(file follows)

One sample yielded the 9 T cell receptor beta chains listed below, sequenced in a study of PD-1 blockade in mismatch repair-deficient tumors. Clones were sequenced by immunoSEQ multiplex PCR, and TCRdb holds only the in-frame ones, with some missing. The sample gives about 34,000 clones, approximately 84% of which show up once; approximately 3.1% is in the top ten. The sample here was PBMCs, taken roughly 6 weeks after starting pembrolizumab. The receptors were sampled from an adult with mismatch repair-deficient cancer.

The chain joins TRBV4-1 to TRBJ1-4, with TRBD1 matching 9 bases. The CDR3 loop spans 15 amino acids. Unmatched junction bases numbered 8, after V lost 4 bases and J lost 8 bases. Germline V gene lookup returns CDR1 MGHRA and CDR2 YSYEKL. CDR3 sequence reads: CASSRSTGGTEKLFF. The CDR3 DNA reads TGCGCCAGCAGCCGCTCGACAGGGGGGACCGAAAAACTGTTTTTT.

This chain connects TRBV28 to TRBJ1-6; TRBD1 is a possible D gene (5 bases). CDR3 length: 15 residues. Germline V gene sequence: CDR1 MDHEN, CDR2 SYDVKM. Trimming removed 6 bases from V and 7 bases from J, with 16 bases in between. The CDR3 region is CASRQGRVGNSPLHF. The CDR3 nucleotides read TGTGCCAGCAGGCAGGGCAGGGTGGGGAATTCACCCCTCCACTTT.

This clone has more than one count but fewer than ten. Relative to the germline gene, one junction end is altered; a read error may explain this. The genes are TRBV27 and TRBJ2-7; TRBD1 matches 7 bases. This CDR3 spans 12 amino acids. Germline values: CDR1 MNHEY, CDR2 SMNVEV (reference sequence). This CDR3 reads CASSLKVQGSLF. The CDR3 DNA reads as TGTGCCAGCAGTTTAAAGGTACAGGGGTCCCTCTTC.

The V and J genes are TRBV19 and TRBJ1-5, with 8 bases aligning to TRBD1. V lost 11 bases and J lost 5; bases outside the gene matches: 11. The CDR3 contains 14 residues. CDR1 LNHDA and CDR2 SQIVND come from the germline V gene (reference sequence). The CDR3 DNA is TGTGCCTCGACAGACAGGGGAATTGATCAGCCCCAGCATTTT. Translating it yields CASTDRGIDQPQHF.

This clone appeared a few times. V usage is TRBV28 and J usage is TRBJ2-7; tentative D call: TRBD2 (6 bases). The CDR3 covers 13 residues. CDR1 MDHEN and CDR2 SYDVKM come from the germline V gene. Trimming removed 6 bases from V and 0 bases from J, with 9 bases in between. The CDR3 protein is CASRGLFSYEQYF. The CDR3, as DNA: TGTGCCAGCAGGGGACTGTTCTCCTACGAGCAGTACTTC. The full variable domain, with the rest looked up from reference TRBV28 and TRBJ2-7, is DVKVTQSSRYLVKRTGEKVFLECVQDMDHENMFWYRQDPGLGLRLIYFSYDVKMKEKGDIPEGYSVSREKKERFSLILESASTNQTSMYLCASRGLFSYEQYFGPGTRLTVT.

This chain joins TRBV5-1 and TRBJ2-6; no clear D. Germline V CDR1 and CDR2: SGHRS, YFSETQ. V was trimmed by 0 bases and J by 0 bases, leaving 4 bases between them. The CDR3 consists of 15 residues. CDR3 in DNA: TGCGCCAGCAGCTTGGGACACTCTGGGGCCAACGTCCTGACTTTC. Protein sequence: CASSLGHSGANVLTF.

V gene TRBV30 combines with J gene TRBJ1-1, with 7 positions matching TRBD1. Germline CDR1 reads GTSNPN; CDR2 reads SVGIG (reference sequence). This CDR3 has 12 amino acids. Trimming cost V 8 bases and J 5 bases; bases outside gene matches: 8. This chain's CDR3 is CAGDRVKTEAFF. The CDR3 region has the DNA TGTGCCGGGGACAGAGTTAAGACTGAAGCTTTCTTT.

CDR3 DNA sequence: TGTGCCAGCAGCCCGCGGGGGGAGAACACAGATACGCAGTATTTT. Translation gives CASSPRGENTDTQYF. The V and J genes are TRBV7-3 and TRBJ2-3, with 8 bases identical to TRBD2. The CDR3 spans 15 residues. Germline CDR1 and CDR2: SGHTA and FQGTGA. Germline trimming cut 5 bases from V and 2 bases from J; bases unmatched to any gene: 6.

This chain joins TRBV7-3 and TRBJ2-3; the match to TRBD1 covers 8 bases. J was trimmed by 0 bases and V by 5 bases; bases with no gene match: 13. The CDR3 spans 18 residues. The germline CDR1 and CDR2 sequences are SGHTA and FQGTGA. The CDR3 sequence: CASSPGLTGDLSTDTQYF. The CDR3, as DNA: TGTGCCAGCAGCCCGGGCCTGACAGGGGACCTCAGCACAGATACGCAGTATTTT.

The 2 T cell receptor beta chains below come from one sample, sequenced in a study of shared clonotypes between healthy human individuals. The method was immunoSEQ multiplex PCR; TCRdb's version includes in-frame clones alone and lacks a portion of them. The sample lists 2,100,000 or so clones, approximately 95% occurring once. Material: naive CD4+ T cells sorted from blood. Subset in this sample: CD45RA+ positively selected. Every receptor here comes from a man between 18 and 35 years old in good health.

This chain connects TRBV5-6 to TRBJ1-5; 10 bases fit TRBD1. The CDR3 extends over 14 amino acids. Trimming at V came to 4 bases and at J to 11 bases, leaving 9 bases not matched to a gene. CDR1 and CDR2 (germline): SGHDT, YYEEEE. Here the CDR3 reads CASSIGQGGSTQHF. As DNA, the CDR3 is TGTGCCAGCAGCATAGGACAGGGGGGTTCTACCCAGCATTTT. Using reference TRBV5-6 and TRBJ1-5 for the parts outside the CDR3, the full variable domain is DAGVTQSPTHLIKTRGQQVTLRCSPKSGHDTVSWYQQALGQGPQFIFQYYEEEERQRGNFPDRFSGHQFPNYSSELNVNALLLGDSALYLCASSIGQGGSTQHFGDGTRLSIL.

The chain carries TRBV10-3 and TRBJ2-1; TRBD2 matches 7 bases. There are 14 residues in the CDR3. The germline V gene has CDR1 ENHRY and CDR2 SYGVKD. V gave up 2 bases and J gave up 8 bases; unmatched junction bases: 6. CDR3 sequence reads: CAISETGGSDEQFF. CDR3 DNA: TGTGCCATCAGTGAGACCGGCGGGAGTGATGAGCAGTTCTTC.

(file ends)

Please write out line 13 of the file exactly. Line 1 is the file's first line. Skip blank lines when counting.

The chain carries TRBV10-3 and TRBJ2-1; TRBD2 matches 7 bases. There are 14 residues in the CDR3. The germline V gene has CDR1 ENHRY and CDR2 SYGVKD. V gave up 2 bases and J gave up 8 bases; unmatched junction bases: 6. CDR3 sequence reads: CAISETGGSDEQFF. CDR3 DNA: TGTGCCATCAGTGAGACCGGCGGGAGTGATGAGCAGTTCTTC.